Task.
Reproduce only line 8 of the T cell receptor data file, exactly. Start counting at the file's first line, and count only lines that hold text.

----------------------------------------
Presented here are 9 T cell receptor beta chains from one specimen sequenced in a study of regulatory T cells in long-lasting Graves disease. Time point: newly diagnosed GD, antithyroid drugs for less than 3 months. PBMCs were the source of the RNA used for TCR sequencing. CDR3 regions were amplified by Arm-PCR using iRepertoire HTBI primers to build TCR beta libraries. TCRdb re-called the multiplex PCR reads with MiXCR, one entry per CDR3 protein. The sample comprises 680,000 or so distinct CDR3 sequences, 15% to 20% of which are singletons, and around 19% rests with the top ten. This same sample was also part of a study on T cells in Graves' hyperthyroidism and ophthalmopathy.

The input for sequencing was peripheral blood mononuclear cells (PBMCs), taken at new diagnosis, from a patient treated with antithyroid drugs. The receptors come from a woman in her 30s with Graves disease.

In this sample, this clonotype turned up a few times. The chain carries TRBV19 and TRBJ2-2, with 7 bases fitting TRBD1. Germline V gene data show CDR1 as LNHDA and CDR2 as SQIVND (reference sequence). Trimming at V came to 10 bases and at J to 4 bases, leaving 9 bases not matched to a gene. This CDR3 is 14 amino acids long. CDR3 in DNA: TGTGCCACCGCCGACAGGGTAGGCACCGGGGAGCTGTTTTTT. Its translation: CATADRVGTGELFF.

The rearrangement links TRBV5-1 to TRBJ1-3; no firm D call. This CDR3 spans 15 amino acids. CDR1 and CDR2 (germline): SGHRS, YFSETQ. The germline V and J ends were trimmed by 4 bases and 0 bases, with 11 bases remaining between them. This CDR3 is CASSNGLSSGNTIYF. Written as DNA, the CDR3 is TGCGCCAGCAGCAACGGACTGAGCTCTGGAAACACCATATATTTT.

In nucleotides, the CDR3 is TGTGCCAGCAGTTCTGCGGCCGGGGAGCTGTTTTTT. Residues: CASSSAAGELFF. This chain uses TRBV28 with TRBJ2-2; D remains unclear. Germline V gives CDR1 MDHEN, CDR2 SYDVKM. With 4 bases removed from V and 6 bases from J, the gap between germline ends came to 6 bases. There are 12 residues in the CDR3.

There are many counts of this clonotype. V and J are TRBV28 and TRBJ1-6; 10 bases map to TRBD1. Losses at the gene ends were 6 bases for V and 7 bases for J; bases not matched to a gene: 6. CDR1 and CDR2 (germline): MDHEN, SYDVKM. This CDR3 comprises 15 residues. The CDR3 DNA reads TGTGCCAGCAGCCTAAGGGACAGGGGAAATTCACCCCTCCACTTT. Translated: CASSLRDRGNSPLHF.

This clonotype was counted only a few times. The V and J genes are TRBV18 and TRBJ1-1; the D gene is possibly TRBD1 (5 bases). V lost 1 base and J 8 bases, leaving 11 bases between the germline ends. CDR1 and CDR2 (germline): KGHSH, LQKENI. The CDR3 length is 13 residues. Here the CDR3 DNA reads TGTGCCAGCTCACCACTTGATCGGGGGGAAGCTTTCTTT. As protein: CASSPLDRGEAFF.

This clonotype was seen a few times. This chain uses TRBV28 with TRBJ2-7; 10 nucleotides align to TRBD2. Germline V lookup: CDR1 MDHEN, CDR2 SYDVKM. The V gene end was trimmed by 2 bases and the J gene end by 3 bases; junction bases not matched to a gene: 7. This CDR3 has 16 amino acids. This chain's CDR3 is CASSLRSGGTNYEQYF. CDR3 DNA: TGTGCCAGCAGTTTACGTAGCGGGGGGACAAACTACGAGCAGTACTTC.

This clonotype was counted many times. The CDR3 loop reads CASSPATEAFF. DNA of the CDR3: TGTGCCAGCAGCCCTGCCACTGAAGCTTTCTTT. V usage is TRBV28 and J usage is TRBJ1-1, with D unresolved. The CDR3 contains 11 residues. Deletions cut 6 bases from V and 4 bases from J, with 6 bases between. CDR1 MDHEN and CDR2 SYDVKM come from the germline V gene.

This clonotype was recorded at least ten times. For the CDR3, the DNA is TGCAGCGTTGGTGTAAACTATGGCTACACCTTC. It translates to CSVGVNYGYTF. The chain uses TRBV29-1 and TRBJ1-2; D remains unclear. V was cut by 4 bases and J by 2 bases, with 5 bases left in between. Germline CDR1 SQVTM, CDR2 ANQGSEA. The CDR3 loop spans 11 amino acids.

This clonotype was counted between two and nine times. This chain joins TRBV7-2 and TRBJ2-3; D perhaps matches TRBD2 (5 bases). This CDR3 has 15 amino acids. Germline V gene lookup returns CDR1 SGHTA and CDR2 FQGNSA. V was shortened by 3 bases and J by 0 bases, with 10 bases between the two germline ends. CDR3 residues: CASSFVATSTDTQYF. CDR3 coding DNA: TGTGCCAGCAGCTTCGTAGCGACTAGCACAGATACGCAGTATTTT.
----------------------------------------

This clonotype was seen a few times. This chain uses TRBV28 with TRBJ2-7; 10 nucleotides align to TRBD2. Germline V lookup: CDR1 MDHEN, CDR2 SYDVKM. The V gene end was trimmed by 2 bases and the J gene end by 3 bases; junction bases not matched to a gene: 7. This CDR3 has 16 amino acids. This chain's CDR3 is CASSLRSGGTNYEQYF. CDR3 DNA: TGTGCCAGCAGTTTACGTAGCGGGGGGACAAACTACGAGCAGTACTTC.